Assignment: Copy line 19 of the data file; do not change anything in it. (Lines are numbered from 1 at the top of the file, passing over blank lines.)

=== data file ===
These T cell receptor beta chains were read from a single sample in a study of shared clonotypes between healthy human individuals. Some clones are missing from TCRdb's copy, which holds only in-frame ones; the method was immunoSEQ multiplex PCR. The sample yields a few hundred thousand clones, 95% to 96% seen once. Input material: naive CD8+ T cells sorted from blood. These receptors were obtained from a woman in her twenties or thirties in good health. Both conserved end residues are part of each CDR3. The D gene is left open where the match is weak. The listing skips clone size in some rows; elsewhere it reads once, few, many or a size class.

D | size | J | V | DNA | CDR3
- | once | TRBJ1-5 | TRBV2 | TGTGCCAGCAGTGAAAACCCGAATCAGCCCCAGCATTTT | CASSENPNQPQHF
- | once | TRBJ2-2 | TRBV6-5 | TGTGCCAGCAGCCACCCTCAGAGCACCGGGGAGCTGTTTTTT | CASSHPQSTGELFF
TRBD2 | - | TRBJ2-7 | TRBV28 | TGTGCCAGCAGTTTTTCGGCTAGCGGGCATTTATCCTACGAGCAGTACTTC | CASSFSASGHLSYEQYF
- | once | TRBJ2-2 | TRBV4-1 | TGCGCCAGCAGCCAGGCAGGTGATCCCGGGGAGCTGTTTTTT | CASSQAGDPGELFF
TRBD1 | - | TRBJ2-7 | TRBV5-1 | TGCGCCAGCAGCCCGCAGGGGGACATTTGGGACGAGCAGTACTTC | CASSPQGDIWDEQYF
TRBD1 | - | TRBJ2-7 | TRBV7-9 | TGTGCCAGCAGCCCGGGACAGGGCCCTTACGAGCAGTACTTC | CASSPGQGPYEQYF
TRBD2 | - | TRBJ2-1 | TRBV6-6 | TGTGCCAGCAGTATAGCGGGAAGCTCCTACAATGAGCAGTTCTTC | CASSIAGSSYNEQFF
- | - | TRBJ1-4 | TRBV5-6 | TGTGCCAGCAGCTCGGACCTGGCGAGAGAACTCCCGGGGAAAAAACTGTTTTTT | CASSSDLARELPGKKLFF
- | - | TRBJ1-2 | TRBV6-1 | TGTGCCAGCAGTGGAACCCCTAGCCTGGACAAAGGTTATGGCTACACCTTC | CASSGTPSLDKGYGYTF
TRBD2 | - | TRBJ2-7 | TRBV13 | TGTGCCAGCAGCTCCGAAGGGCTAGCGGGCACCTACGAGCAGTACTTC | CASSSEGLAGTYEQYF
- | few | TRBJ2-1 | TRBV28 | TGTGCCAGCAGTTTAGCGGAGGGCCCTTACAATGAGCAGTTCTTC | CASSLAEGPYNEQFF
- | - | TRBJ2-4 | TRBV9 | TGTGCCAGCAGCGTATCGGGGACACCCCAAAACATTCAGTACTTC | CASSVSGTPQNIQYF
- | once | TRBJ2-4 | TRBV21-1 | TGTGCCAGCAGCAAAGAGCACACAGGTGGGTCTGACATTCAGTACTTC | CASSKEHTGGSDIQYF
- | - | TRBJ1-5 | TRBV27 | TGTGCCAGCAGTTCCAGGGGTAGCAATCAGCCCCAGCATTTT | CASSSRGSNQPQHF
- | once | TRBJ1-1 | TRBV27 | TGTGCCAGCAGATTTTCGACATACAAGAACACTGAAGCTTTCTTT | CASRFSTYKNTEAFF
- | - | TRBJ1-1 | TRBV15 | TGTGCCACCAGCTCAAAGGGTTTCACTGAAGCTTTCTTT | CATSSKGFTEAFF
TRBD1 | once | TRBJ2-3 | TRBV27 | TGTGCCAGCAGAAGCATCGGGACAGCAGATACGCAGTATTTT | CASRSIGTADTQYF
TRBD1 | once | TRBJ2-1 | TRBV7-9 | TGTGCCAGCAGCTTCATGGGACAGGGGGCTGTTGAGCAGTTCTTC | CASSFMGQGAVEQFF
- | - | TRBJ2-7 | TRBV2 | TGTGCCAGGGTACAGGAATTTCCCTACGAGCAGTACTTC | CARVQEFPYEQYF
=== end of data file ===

TRBD1 | once | TRBJ2-3 | TRBV27 | TGTGCCAGCAGAAGCATCGGGACAGCAGATACGCAGTATTTT | CASRSIGTADTQYF